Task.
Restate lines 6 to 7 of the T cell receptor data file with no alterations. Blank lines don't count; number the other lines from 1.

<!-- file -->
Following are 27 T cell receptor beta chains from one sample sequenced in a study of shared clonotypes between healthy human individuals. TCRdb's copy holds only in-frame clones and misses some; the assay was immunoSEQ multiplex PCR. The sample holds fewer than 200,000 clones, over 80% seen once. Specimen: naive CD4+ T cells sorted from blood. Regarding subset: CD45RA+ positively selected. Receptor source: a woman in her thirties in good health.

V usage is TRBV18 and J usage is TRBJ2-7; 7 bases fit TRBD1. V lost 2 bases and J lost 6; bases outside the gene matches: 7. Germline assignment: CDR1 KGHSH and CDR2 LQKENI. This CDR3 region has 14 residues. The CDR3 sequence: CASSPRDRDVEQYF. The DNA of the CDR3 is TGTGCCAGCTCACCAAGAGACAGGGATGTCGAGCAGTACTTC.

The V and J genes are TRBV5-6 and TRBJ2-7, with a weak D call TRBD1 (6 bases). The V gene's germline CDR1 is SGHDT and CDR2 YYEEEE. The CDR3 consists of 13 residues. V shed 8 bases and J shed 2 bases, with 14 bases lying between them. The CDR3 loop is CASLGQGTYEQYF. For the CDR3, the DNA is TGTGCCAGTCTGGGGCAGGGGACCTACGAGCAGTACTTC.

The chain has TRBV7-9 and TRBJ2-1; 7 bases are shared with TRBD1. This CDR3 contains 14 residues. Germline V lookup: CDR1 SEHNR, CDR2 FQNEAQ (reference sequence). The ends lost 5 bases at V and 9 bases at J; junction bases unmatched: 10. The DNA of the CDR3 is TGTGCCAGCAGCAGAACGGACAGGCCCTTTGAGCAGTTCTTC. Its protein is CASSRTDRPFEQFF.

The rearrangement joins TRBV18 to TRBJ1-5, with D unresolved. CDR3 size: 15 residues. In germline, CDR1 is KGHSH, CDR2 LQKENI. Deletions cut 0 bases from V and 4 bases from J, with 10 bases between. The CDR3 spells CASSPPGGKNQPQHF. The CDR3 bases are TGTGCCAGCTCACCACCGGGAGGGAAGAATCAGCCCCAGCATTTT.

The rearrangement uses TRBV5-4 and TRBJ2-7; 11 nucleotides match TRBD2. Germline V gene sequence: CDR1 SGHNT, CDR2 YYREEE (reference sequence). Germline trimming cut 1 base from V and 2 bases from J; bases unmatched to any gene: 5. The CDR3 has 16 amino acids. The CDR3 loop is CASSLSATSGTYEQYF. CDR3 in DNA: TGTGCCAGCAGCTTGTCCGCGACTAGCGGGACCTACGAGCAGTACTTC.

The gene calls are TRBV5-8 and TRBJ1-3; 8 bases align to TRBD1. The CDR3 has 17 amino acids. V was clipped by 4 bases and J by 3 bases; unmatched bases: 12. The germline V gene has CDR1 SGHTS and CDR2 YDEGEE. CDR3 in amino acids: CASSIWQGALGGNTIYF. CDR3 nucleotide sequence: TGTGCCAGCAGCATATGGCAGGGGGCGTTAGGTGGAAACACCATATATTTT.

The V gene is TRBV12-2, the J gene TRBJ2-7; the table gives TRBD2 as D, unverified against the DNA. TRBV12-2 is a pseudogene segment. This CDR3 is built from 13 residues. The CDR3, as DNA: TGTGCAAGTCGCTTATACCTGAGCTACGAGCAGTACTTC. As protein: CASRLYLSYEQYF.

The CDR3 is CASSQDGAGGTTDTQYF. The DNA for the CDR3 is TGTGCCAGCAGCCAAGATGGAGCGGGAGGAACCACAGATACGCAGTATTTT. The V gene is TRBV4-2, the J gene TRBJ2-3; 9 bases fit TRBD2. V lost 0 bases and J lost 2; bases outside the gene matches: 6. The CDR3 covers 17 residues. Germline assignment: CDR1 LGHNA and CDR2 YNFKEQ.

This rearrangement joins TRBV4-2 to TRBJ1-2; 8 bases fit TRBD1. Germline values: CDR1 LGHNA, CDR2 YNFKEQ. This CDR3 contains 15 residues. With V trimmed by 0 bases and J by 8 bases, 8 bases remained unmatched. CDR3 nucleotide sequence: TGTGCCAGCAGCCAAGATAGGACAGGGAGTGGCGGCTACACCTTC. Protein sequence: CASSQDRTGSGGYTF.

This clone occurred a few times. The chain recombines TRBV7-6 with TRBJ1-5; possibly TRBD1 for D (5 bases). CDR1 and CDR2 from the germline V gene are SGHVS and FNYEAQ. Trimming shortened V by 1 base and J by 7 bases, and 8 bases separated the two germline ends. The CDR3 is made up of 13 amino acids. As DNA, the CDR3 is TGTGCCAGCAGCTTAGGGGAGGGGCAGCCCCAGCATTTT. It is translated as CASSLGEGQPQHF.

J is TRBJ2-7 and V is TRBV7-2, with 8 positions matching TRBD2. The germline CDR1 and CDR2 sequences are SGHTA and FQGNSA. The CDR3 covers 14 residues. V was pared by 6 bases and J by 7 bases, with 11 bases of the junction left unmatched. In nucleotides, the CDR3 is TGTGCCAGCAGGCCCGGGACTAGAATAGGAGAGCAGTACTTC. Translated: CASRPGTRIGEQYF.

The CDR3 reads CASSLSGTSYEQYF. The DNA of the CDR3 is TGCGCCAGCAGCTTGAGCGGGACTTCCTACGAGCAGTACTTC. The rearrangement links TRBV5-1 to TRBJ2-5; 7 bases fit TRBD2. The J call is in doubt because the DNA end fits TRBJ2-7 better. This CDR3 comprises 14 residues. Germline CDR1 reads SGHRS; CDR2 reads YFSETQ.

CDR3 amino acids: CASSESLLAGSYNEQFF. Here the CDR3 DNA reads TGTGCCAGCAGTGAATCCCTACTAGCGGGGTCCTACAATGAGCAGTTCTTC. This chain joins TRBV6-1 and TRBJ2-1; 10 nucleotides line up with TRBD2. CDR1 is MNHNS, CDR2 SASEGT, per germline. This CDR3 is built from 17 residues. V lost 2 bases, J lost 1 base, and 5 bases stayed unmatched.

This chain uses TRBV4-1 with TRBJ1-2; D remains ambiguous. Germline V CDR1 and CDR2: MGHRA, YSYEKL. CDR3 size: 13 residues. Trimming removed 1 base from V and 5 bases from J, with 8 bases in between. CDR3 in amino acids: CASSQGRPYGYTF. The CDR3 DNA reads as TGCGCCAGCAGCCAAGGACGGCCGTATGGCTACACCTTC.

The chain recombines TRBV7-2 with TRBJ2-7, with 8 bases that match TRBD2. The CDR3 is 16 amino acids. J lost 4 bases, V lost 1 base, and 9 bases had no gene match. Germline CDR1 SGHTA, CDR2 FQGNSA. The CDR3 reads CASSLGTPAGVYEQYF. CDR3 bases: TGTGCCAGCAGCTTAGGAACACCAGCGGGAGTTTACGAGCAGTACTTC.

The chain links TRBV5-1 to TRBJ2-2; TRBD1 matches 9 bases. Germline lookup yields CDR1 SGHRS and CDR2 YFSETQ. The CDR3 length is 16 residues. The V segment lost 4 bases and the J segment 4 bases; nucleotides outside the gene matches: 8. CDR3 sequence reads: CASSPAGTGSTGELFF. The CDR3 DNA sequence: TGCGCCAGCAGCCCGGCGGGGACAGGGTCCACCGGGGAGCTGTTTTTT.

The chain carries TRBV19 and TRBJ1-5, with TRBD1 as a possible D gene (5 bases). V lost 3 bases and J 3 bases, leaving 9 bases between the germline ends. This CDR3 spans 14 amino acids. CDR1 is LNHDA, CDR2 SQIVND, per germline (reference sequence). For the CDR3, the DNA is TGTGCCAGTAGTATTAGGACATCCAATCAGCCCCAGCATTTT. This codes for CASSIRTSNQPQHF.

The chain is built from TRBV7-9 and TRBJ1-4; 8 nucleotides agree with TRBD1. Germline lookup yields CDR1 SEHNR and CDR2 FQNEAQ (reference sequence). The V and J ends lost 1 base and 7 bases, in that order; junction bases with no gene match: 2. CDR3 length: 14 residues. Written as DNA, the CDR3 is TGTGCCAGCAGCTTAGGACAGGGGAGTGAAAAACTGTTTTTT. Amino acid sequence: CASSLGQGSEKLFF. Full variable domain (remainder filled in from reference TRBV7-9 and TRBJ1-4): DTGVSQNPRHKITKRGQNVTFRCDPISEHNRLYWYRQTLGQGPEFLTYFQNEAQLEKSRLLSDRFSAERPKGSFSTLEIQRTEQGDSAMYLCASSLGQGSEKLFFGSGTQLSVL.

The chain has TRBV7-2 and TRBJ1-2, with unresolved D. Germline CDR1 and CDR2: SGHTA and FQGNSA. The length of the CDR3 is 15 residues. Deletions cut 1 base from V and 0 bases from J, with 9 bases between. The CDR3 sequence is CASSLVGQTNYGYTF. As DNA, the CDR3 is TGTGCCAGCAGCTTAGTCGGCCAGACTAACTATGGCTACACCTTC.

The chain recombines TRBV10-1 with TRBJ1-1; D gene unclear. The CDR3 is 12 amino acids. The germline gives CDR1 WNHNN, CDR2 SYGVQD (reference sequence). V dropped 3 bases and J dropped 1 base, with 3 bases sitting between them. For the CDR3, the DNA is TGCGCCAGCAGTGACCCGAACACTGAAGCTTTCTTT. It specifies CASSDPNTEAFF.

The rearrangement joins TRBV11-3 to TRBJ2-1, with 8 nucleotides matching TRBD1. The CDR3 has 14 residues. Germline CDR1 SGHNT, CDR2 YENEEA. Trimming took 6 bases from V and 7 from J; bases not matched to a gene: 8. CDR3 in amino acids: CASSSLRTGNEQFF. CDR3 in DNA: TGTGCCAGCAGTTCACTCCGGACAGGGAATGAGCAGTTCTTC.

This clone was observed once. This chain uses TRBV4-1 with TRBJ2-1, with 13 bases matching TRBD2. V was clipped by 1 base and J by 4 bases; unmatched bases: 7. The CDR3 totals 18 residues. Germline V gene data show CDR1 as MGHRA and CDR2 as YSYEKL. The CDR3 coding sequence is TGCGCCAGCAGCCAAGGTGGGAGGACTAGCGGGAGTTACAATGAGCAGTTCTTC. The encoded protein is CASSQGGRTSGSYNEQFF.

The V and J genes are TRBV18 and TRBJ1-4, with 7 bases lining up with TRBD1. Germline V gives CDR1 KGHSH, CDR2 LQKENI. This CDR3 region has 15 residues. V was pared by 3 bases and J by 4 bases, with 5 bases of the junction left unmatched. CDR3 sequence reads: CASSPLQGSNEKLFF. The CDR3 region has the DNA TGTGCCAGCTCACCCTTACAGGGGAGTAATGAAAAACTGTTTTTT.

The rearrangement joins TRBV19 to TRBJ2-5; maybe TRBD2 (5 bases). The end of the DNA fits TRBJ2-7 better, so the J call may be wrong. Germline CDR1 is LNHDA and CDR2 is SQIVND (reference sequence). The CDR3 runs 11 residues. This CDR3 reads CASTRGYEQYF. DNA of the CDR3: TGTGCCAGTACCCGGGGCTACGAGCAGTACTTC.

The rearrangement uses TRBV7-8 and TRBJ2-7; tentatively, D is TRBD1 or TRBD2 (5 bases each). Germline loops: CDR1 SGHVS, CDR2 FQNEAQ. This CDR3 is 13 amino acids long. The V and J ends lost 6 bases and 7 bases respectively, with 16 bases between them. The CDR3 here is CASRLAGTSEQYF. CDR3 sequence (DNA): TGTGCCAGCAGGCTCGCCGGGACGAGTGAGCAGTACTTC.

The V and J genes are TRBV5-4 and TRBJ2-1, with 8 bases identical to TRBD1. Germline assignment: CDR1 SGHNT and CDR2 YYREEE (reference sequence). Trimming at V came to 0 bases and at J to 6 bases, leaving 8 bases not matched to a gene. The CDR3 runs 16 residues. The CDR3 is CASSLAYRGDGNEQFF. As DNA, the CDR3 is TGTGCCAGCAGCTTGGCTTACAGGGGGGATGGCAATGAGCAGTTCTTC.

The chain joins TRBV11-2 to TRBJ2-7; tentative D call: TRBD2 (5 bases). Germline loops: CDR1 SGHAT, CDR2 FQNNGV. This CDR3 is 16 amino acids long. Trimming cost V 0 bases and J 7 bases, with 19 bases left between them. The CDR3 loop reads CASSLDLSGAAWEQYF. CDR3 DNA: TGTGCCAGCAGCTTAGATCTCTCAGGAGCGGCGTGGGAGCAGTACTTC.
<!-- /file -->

The rearrangement uses TRBV5-4 and TRBJ2-7; 11 nucleotides match TRBD2. Germline V gene sequence: CDR1 SGHNT, CDR2 YYREEE (reference sequence). Germline trimming cut 1 base from V and 2 bases from J; bases unmatched to any gene: 5. The CDR3 has 16 amino acids. The CDR3 loop is CASSLSATSGTYEQYF. CDR3 in DNA: TGTGCCAGCAGCTTGTCCGCGACTAGCGGGACCTACGAGCAGTACTTC.

The gene calls are TRBV5-8 and TRBJ1-3; 8 bases align to TRBD1. The CDR3 has 17 amino acids. V was clipped by 4 bases and J by 3 bases; unmatched bases: 12. The germline V gene has CDR1 SGHTS and CDR2 YDEGEE. CDR3 in amino acids: CASSIWQGALGGNTIYF. CDR3 nucleotide sequence: TGTGCCAGCAGCATATGGCAGGGGGCGTTAGGTGGAAACACCATATATTTT.